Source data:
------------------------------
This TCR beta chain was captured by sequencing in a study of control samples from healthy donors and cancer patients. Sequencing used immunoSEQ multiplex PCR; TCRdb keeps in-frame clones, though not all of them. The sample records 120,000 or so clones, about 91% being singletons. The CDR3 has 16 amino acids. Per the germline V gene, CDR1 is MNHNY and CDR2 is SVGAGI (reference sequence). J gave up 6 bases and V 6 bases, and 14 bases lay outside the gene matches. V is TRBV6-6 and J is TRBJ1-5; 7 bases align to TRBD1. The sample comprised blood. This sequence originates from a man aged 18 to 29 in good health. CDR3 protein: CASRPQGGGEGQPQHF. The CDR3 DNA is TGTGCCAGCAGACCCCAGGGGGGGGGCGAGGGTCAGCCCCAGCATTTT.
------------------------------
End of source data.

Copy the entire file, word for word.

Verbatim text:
This TCR beta chain was captured by sequencing in a study of control samples from healthy donors and cancer patients. Sequencing used immunoSEQ multiplex PCR; TCRdb keeps in-frame clones, though not all of them. The sample records 120,000 or so clones, about 91% being singletons. The CDR3 has 16 amino acids. Per the germline V gene, CDR1 is MNHNY and CDR2 is SVGAGI (reference sequence). J gave up 6 bases and V 6 bases, and 14 bases lay outside the gene matches. V is TRBV6-6 and J is TRBJ1-5; 7 bases align to TRBD1. The sample comprised blood. This sequence originates from a man aged 18 to 29 in good health. CDR3 protein: CASRPQGGGEGQPQHF. The CDR3 DNA is TGTGCCAGCAGACCCCAGGGGGGGGGCGAGGGTCAGCCCCAGCATTTT.